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Christmas Eve in France

Quick Facts

Christmas Eve is the day before Christmas Day and is an important occasion for many French families.

Local names

NameLanguage
La veille de NoëlFrench
Christmas EveEnglish
HeiligabendGerman

Christmas Eve 2014

Wednesday, December 24, 2014

Christmas Eve 2015

Thursday, December 24, 2015
List of dates for other years

Many people finish work early on Christmas Eve (Réveillon). Many spend the rest of the afternoon and evening preparing a festive meal and visiting a special church service.

Christmas Tree in front of Notre Dame Cathedral

Decorative Christmas trees are seen in many parts of France during Christmas Eve.

©iStockphoto.com/VFKA

What do people do?

Many people work during some part of Christmas Eve but finish work early. They spend the rest of the day with family members or close friends. People traditionally decorate their homes and prepare a celebratory meal. This meal consists of different dishes in different areas of France.

Meals include:


Many people attend a special evening church service. They return home afterwards, may eat a meat-based meal, and open Christmas presents. Children are told that Pere Noël or the Christ Child brings the presents.

Public life

Christmas Eve is not a public holiday so many businesses and organizations are open. However, many organizations close early to allow their staff to spend the late afternoon and evening with family members. There may be some congestion on highways and at train stations and airports, as people travel to spend the Christmas period with family members. It is advisable to book tickets for travel on December 24 well in advance. 

Background

Christmas Eve has been an important holiday for French families for hundreds of years. The traditions of eating a large meal with family members, decorating homes with evergreen plants and lighting fires originated before the introduction of Christianity to France.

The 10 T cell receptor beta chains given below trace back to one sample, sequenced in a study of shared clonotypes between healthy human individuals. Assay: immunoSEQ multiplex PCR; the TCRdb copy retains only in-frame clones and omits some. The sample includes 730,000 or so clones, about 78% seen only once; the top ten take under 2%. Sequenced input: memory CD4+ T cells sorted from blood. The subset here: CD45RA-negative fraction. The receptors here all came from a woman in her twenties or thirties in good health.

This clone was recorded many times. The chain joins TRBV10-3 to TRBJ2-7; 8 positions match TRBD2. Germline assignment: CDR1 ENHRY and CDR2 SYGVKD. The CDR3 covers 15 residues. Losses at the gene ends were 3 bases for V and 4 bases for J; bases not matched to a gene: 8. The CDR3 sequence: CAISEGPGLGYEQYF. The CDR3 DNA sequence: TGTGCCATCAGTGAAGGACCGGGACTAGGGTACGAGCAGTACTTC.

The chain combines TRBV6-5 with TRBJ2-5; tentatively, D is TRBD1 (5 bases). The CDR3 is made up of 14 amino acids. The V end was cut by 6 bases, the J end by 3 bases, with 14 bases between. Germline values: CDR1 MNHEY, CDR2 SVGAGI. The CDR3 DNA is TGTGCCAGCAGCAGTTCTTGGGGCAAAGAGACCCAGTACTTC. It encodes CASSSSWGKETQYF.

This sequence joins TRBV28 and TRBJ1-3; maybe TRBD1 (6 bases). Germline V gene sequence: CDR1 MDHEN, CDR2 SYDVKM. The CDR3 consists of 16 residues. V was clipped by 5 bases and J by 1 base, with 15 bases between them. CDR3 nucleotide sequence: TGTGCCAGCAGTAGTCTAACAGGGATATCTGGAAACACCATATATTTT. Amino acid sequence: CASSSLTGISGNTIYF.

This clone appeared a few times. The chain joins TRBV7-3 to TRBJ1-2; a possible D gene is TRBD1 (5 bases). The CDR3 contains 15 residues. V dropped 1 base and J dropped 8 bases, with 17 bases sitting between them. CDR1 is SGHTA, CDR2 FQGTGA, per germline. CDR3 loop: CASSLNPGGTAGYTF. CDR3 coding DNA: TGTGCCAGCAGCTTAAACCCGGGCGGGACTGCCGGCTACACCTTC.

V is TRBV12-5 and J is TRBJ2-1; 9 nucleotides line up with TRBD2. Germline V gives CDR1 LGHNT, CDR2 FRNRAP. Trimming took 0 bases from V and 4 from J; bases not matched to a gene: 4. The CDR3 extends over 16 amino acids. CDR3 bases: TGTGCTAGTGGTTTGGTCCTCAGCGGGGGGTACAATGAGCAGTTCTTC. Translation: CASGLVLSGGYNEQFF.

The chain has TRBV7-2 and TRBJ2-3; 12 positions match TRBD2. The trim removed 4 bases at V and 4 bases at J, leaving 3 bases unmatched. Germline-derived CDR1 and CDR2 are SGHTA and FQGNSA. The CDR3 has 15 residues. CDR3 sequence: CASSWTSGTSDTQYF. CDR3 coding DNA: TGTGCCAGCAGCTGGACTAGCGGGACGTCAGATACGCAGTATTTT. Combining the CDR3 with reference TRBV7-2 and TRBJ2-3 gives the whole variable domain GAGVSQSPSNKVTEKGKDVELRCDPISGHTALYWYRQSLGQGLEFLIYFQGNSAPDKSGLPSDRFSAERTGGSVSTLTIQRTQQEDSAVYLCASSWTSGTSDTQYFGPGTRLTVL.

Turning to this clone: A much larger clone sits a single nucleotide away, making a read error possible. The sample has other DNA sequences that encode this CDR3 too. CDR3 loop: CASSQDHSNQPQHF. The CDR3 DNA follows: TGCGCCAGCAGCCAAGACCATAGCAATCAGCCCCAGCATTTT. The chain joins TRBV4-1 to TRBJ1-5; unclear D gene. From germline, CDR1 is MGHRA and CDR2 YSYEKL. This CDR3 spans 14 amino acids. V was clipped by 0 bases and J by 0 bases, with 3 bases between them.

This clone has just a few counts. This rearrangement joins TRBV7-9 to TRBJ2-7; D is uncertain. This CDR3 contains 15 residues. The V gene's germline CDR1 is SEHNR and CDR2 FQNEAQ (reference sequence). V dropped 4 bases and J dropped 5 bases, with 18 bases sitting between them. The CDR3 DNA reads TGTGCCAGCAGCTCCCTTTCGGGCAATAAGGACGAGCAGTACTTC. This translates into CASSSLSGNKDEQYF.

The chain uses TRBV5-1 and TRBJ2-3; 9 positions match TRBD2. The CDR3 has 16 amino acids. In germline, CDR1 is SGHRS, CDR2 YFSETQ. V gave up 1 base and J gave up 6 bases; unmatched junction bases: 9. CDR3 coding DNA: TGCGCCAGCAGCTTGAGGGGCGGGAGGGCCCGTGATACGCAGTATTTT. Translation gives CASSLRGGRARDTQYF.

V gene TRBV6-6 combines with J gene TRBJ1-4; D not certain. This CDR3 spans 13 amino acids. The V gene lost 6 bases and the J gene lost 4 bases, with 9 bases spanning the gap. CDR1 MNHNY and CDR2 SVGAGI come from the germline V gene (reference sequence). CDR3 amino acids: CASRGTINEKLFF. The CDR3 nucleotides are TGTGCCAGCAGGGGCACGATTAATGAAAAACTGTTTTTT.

Symbols

Logs are a symbol of the Christmas and New Year period in France. People traditionally poured wine over a large log and set it on fire on Christmas Eve. The log was then allowed to burn slowly over the next few days. Remnants of the log were saved as good luck charms and burnt the next year on Christmas Eve. Now many people eat a bûche de Noël (a log shaped dessert made of sponge cake or ice cream) on Christmas Eve and New Year's Eve to remind them of this tradition.

About Christmas Eve in other countries

Read more about Christmas Eve.

Christmas Eve Observances

WeekdayDateYearNameHoliday type
MonDec 241990Christmas EveObservance
TueDec 241991Christmas EveObservance
ThuDec 241992Christmas EveObservance
FriDec 241993Christmas EveObservance
SatDec 241994Christmas EveObservance
SunDec 241995Christmas EveObservance
TueDec 241996Christmas EveObservance
WedDec 241997Christmas EveObservance
ThuDec 241998Christmas EveObservance
FriDec 241999Christmas EveObservance
SunDec 242000Christmas EveObservance
MonDec 242001Christmas EveObservance
TueDec 242002Christmas EveObservance
WedDec 242003Christmas EveObservance
FriDec 242004Christmas EveObservance
SatDec 242005Christmas EveObservance
SunDec 242006Christmas EveObservance
MonDec 242007Christmas EveObservance
WedDec 242008Christmas EveObservance
ThuDec 242009Christmas EveObservance
FriDec 242010Christmas EveObservance
SatDec 242011Christmas EveObservance
MonDec 242012Christmas EveObservance
TueDec 242013Christmas EveObservance
WedDec 242014Christmas EveObservance
ThuDec 242015Christmas EveObservance
SatDec 242016Christmas EveObservance
SunDec 242017Christmas EveObservance
MonDec 242018Christmas EveObservance
TueDec 242019Christmas EveObservance
ThuDec 242020Christmas EveObservance

Related holidays

Other holidays in December 2014 in France

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